“I’m always nervous, I always think I’m going to be fired. Sometimes it’s more than just a first day, it can be a first week.” – Gillian Anderson
It seems to becoming a tradition that one of the most famous Prime Ministers of the United Kingdom, Margaret Thatcher, is portrayed by American actresses in media. The latest Yankee to play the Iron Lady is X-Files star Gillian Anderson, who portrays the Prime Minister on Netflix’s The Crown. In an interview with Collider, Anderson spoke about getting into character and what she learned from her Moby Dick co-star Donald Sutherland about preventing first day jitters on a set.
Thatcher had a very recognizable persona — especially for those who live in the UK — and Anderson explains that it wasn’t difficult for her to get into character. She reveals, “Once you’re focused on it and immersed in it, it’s not hard to, that’s just part of what one does. But there are certainly takes that you do where you go in and out of it. Where in a particular take, you might realize that you said a sentence or you did things that weren’t particularly her. You ask for another take because you slipped out of her in the process, I think that’s perfectly understandable. I think I certainly had many of those experiences where I was like, ‘Nope, sorry. I think we’re going to need another one. I was being Jean Milburn during that take,’ or something like that.”
Despite decades of experience as an actress, Anderson admits that she still hates that “first day” feeling whenever she starts a new project. She confesses, “Oh, well, I hate first days. I absolutely… I’m always nervous, I always think I’m going to be fired. Sometimes it’s more than just a first day, it can be a first week. And so I would say every job between the first one and five days, I’m freaked out.”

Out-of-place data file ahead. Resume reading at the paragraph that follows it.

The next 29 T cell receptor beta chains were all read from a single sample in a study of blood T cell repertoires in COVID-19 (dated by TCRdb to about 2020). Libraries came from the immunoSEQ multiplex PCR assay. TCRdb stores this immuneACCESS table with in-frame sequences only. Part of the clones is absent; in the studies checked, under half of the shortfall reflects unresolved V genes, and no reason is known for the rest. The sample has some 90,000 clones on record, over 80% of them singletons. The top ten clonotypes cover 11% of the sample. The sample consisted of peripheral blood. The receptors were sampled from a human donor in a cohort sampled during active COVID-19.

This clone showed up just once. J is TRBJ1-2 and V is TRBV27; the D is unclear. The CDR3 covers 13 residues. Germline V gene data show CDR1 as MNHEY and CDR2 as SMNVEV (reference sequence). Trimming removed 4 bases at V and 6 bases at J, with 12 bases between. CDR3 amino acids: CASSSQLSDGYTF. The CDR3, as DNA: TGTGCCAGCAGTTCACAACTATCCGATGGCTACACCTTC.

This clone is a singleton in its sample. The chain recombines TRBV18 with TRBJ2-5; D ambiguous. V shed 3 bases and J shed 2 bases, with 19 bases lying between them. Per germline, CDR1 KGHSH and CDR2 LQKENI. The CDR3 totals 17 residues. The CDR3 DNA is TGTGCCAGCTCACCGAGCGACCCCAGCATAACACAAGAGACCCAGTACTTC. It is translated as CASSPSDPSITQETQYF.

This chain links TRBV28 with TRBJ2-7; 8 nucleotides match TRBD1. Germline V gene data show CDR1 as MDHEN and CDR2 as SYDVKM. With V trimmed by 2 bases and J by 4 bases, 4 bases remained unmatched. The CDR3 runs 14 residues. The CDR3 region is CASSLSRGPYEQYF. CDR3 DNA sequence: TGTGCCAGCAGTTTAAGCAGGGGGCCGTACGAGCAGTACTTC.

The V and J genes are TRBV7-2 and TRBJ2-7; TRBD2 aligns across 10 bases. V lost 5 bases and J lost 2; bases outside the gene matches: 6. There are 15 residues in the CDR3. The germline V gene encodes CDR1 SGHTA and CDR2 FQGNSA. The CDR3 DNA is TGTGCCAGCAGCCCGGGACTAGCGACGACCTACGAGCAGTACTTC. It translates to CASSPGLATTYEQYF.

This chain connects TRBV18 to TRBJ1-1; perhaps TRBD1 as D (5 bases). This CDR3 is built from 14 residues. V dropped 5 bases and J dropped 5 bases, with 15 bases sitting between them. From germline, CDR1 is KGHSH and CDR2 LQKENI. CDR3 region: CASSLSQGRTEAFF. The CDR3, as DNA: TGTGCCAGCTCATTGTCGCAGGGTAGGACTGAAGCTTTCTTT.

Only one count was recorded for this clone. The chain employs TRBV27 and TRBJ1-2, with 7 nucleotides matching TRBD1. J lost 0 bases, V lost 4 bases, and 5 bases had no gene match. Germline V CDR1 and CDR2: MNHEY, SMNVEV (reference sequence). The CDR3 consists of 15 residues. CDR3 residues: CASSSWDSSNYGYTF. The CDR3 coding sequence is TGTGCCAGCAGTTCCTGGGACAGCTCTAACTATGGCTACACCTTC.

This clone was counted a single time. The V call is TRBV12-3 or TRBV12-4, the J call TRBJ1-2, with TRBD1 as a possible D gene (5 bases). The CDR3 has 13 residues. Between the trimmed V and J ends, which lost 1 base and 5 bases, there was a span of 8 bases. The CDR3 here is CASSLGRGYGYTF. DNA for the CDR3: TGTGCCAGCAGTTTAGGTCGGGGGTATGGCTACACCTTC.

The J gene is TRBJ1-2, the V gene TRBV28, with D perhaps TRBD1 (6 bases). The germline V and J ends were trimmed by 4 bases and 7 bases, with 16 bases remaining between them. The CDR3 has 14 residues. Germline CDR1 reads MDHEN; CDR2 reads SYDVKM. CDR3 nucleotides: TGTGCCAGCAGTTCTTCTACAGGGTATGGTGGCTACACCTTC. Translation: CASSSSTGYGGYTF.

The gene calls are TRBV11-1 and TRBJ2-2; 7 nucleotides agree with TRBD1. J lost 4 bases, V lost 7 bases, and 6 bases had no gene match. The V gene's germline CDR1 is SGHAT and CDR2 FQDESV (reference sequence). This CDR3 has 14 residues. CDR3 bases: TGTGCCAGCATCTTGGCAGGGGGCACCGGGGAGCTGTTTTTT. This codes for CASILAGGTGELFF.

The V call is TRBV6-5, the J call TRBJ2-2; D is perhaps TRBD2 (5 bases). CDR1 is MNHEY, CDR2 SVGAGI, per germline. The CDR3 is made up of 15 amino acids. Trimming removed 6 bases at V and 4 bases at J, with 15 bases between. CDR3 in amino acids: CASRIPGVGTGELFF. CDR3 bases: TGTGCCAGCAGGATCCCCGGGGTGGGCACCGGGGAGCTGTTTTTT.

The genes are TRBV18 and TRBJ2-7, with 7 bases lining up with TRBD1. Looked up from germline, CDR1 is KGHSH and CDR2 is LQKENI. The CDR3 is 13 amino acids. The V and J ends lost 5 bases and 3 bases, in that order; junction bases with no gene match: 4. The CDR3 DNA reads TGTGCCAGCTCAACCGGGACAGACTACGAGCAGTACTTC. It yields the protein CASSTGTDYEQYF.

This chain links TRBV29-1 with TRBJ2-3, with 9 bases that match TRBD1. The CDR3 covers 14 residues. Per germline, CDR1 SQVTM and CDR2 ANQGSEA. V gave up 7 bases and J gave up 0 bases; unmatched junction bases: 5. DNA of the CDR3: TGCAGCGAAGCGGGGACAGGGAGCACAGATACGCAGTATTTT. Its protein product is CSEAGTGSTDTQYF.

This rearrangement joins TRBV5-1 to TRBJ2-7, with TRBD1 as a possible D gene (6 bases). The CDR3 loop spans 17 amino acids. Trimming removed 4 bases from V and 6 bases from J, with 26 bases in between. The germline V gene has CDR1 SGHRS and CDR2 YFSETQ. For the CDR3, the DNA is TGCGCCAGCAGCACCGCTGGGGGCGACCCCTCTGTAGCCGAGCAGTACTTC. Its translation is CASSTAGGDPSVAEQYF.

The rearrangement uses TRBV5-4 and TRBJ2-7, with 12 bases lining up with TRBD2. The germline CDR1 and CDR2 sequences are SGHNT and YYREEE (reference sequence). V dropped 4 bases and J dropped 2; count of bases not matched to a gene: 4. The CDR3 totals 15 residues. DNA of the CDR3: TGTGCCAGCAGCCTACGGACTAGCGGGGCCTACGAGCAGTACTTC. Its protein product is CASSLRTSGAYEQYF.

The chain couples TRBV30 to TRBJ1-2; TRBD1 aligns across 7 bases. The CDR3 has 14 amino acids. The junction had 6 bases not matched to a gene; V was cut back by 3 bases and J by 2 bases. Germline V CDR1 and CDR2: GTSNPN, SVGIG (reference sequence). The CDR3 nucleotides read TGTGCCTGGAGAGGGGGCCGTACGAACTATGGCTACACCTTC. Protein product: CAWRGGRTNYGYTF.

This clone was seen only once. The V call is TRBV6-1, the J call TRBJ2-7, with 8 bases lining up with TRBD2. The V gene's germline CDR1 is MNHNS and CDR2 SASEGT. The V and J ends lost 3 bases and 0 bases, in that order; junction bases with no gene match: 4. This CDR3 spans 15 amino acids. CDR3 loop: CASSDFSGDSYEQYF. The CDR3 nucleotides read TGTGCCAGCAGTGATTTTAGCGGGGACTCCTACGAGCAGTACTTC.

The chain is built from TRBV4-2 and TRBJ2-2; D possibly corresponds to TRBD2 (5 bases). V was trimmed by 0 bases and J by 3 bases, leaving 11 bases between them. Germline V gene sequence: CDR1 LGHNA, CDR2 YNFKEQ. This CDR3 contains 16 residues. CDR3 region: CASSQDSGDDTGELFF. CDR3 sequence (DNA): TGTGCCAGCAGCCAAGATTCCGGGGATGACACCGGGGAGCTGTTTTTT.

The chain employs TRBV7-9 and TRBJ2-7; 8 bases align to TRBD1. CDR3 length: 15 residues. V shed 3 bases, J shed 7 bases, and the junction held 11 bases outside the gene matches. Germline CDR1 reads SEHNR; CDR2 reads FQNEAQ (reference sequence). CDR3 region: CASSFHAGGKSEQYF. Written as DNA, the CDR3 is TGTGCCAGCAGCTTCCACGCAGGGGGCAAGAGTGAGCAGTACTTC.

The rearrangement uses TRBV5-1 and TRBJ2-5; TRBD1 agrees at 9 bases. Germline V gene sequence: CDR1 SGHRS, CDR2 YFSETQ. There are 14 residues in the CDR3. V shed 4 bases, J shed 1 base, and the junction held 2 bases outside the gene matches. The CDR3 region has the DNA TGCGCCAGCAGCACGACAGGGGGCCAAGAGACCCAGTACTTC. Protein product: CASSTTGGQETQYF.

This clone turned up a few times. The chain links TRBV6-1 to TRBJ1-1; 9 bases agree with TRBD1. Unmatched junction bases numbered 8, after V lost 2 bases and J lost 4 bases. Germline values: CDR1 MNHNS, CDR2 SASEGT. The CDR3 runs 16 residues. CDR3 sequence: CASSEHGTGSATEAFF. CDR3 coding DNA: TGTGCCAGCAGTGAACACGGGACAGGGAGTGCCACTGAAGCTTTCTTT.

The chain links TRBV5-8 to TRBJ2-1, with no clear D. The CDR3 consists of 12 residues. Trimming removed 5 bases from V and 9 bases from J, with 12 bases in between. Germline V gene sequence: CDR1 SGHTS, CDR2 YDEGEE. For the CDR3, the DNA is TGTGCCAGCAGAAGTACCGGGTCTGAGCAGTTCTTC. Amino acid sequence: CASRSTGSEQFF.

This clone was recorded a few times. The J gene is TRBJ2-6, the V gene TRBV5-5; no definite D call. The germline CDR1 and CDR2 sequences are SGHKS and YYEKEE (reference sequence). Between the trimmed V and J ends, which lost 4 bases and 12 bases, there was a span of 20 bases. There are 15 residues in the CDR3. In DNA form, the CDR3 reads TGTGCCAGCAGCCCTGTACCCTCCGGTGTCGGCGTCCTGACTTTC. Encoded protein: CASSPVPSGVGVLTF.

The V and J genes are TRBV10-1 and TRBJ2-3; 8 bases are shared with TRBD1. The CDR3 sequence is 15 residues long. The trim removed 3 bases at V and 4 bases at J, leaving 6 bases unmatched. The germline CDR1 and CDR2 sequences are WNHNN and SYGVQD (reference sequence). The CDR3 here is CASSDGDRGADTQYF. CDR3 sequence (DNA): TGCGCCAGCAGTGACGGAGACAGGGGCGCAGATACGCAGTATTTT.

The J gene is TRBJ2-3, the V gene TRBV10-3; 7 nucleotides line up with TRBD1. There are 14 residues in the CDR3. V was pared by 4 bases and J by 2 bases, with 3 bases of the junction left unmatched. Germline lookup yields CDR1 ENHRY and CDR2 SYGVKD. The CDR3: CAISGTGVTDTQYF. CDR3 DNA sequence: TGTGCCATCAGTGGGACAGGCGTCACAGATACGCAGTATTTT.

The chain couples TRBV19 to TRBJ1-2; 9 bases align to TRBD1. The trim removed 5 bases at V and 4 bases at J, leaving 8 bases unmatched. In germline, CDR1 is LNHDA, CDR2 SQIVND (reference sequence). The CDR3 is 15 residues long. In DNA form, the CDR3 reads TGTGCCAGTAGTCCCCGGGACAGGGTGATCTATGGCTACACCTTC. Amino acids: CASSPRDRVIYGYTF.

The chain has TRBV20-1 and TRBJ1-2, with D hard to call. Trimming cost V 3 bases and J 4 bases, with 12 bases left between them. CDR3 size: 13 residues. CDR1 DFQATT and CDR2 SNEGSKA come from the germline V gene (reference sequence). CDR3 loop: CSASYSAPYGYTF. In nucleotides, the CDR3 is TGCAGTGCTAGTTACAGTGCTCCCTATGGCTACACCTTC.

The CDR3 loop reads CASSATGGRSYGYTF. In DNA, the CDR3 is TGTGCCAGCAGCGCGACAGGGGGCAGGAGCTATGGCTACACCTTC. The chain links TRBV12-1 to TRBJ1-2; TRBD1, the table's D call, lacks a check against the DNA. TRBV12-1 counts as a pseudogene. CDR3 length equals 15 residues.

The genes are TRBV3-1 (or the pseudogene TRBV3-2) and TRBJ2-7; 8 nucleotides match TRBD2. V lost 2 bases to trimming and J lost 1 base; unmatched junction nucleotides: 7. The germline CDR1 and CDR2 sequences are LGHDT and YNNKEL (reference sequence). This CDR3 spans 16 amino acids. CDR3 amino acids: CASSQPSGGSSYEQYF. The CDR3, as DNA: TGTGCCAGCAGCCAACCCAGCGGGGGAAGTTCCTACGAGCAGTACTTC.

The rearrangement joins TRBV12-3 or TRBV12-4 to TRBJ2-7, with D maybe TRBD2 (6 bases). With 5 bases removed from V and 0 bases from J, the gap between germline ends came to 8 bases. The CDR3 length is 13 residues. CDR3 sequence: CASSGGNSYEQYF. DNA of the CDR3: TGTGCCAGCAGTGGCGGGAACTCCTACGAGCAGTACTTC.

However, Anderson points to a tip she received from Emmy Award-winning actor Donald Sutherland about why he insists on filming scenes from the middle of a script first instead of his character’s first scenes. She shares, “Donald Sutherland once told me that in his contract has it that any scenes that he does in the first two weeks are from the middle of the script… Isn’t that interesting and incredibly smart and must come from someone who’s worked a lot and knows what happens and decided to protect himself. He said, ‘because if the audience believes you for the first period of time, you can not necessarily be all there in the middle and they’ll buy it because you’ve gained their trust in the first third of the film.'”